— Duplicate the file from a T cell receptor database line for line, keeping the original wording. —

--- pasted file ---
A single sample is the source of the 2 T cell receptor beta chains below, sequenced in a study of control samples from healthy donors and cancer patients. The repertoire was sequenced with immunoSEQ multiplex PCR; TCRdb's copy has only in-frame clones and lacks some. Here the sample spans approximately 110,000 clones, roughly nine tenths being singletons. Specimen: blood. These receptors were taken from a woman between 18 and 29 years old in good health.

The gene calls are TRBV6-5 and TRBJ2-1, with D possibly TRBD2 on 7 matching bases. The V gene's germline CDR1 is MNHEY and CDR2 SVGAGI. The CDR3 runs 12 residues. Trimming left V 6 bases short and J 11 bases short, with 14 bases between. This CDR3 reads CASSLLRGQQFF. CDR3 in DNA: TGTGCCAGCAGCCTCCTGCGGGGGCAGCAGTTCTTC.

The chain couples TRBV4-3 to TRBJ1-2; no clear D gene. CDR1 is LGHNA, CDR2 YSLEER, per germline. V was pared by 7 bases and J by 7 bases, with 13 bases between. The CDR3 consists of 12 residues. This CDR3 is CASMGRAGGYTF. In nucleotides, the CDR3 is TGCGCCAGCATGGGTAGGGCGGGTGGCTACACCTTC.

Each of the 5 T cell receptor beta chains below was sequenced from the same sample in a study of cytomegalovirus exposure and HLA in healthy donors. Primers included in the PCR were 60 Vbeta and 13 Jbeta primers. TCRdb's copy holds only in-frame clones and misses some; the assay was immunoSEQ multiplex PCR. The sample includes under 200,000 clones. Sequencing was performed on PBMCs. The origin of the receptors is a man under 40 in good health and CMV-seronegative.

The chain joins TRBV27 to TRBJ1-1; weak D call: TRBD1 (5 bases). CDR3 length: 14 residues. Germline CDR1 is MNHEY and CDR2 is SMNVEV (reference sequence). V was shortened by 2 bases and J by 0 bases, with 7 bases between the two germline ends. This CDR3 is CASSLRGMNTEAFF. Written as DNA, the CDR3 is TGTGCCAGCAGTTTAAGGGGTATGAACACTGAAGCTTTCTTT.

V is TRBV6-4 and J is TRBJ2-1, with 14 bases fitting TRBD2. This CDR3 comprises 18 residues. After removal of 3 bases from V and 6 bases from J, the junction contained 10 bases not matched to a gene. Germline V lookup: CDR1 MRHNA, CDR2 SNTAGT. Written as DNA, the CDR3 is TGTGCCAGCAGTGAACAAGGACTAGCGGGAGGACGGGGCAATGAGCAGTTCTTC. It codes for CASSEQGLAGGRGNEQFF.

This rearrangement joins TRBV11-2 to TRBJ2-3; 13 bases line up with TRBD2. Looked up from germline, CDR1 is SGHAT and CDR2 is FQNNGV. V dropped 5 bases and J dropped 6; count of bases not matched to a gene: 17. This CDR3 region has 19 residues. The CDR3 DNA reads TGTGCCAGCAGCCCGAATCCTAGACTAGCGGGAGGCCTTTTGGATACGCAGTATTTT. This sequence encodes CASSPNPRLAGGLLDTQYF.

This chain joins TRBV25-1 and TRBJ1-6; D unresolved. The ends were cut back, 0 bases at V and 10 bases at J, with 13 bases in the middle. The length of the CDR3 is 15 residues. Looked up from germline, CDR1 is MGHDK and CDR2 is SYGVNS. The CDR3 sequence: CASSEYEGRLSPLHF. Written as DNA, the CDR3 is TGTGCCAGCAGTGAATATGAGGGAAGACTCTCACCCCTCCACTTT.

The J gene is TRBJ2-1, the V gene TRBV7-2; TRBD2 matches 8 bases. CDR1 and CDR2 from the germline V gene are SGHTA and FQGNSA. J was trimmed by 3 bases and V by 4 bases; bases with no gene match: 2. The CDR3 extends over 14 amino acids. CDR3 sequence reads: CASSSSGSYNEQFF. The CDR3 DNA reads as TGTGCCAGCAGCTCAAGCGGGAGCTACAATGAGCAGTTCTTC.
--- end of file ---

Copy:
A single sample is the source of the 2 T cell receptor beta chains below, sequenced in a study of control samples from healthy donors and cancer patients. The repertoire was sequenced with immunoSEQ multiplex PCR; TCRdb's copy has only in-frame clones and lacks some. Here the sample spans approximately 110,000 clones, roughly nine tenths being singletons. Specimen: blood. These receptors were taken from a woman between 18 and 29 years old in good health.

The gene calls are TRBV6-5 and TRBJ2-1, with D possibly TRBD2 on 7 matching bases. The V gene's germline CDR1 is MNHEY and CDR2 SVGAGI. The CDR3 runs 12 residues. Trimming left V 6 bases short and J 11 bases short, with 14 bases between. This CDR3 reads CASSLLRGQQFF. CDR3 in DNA: TGTGCCAGCAGCCTCCTGCGGGGGCAGCAGTTCTTC.

The chain couples TRBV4-3 to TRBJ1-2; no clear D gene. CDR1 is LGHNA, CDR2 YSLEER, per germline. V was pared by 7 bases and J by 7 bases, with 13 bases between. The CDR3 consists of 12 residues. This CDR3 is CASMGRAGGYTF. In nucleotides, the CDR3 is TGCGCCAGCATGGGTAGGGCGGGTGGCTACACCTTC.

Each of the 5 T cell receptor beta chains below was sequenced from the same sample in a study of cytomegalovirus exposure and HLA in healthy donors. Primers included in the PCR were 60 Vbeta and 13 Jbeta primers. TCRdb's copy holds only in-frame clones and misses some; the assay was immunoSEQ multiplex PCR. The sample includes under 200,000 clones. Sequencing was performed on PBMCs. The origin of the receptors is a man under 40 in good health and CMV-seronegative.

The chain joins TRBV27 to TRBJ1-1; weak D call: TRBD1 (5 bases). CDR3 length: 14 residues. Germline CDR1 is MNHEY and CDR2 is SMNVEV (reference sequence). V was shortened by 2 bases and J by 0 bases, with 7 bases between the two germline ends. This CDR3 is CASSLRGMNTEAFF. Written as DNA, the CDR3 is TGTGCCAGCAGTTTAAGGGGTATGAACACTGAAGCTTTCTTT.

V is TRBV6-4 and J is TRBJ2-1, with 14 bases fitting TRBD2. This CDR3 comprises 18 residues. After removal of 3 bases from V and 6 bases from J, the junction contained 10 bases not matched to a gene. Germline V lookup: CDR1 MRHNA, CDR2 SNTAGT. Written as DNA, the CDR3 is TGTGCCAGCAGTGAACAAGGACTAGCGGGAGGACGGGGCAATGAGCAGTTCTTC. It codes for CASSEQGLAGGRGNEQFF.

This rearrangement joins TRBV11-2 to TRBJ2-3; 13 bases line up with TRBD2. Looked up from germline, CDR1 is SGHAT and CDR2 is FQNNGV. V dropped 5 bases and J dropped 6; count of bases not matched to a gene: 17. This CDR3 region has 19 residues. The CDR3 DNA reads TGTGCCAGCAGCCCGAATCCTAGACTAGCGGGAGGCCTTTTGGATACGCAGTATTTT. This sequence encodes CASSPNPRLAGGLLDTQYF.

This chain joins TRBV25-1 and TRBJ1-6; D unresolved. The ends were cut back, 0 bases at V and 10 bases at J, with 13 bases in the middle. The length of the CDR3 is 15 residues. Looked up from germline, CDR1 is MGHDK and CDR2 is SYGVNS. The CDR3 sequence: CASSEYEGRLSPLHF. Written as DNA, the CDR3 is TGTGCCAGCAGTGAATATGAGGGAAGACTCTCACCCCTCCACTTT.

The J gene is TRBJ2-1, the V gene TRBV7-2; TRBD2 matches 8 bases. CDR1 and CDR2 from the germline V gene are SGHTA and FQGNSA. J was trimmed by 3 bases and V by 4 bases; bases with no gene match: 2. The CDR3 extends over 14 amino acids. CDR3 sequence reads: CASSSSGSYNEQFF. The CDR3 DNA reads as TGTGCCAGCAGCTCAAGCGGGAGCTACAATGAGCAGTTCTTC.